If you’re looking to buy a new home, then you’re likely asking yourself, how much house can I afford? How much mortgage can I afford, and what’s a reasonable monthly payment to take on? You don’t want to get in over your head, but you also don’t want to live in a shoebox in the middle of nowhere. Where does the balance lie?
This guide will help you answer the question, "How much house can I afford?" based both on the numbers and your overall happiness. To begin, let's go over some general guidelines to consider when buying a home.
Buying a Home: General Guidelines
There’s a common misconception around buying a house, and it’s that you should buy the biggest and best house you can afford. However, the house you can buy and the house you should buy are not necessarily the same thing.
Some banks will lead you right up to the precipice of spending when they offer you a mortgage. They’ll give you a loan that you can just afford to pay, but any big life changes, like getting fired or ill, could push you over the edge into bankruptcy.
Not only is taking on the biggest mortgage you can financially risky, but it also may not do much for your overall life satisfaction. When it comes to house size and location, what we think we need and what actually fulfills us don't always match up.
Figuring out the answer to "how much house can I afford" isn’t just about facts and figures. It also requires that you get introspective and strive to make the best financial and emotional decision based on your resources and needs.
Before exploring issues of personal needs in greater depth, let’s take a look at the hard numbers. What percentage of your income should go toward housing payments?
Deciding on a house is a balancing act between your financial and emotional needs.
Key Rule of Thumb: Spend No More Than 30% of Your Income
To figure out, how much home can I afford, the conventional wisdom tells us to spend up to 30% of our gross income on housing a year, or a little less than one-third. Gross income is what we make before taxes, not our actual take-home pay. We use gross income because the interest you pay on a mortgage is tax deductible.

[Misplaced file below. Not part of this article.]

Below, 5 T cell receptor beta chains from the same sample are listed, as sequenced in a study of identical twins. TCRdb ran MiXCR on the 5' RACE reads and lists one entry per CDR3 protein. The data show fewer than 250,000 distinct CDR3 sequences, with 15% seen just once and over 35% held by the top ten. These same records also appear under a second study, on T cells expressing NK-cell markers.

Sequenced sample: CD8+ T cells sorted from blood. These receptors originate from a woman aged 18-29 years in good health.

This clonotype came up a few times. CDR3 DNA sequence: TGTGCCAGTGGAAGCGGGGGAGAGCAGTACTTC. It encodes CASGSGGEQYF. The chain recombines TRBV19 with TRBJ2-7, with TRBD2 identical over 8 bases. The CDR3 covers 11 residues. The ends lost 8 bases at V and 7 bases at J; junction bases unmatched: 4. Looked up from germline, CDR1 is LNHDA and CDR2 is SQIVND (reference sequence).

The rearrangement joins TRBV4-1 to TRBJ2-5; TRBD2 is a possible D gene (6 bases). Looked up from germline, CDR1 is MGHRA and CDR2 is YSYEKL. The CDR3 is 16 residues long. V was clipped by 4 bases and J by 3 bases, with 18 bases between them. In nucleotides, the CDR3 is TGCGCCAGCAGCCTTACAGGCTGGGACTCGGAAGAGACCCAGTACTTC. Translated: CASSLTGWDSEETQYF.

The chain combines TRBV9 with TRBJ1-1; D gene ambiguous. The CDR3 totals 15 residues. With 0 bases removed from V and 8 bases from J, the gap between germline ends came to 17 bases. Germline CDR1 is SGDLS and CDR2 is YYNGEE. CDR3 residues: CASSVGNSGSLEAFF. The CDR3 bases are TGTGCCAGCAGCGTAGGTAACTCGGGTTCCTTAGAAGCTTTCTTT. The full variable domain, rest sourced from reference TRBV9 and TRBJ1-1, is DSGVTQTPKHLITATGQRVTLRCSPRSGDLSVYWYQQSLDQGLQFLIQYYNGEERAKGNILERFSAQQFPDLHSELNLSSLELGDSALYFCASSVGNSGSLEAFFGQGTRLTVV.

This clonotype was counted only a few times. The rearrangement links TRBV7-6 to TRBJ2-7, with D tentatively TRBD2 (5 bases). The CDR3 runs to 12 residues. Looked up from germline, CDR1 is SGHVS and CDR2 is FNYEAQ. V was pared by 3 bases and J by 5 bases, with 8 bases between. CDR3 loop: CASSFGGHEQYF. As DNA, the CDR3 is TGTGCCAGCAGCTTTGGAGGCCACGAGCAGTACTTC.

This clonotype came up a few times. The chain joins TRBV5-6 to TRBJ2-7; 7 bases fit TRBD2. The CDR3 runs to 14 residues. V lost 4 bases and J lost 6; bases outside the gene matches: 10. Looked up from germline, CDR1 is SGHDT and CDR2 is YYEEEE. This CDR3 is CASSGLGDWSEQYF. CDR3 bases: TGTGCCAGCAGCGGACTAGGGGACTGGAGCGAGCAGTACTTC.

Regardless of whether you’re making $20k a year or $2 million a year, you should stick to this rule of thumb. You don’t want to overcommit to home ownership payments in case of an emergency, like losing your job or a costly injury.
So, how can you calculate the house price that would correspond to 30% of your income? It's not just three times your income, because you have to consider total housing costs, which include the mortgage principal, mortgage interest, and general maintenance costs. Consider the example below.
Remember the golden rule of real estate: spend no more than 30% of your annual income on housing costs.
Estimating House Price: An Example
You don't necessarily need a mortgage calculator to answer the question "how much mortgage can I afford?" When figuring out how expensive of a house you can buy, you can estimate that the lump sum house price can go up to roughly five times your total income. Why?
The average person gets a 30-year mortgage and pays off 6% of the house price each year. This percentage may vary depending on your exact agreement (typically somewhere between 4% and 8% of the house price), but it's an average that applies to lots of people. This payment refers to total housing costs, which include both the mortgage and other costs.
If 6% of the total housing costs equals about 30% of your income (using the 30% rule of thumb discussed above), then the total house price equates to about five times your income. We can represent this using the variable "h" for house price and "i" for income. Here’s how the math works out:
- 0.06h = 0.3i
- Divide both sides by 0.06
- h = 5i
Let’s say you make about $40,000 per year. Using this guideline, you can estimate that you can afford a house up to $200,000.
While you can spend up to approximately five times your income on a house, you could also choose to purchase a less expensive home (then you’ll have more disposable income for golf or spontaneous trips to Paris!).
Once you figure out the mortgage, or loan, you need, you’ll apply through a bank. Below are three steps you can take to qualify for your mortgage and reduce your monthly payments.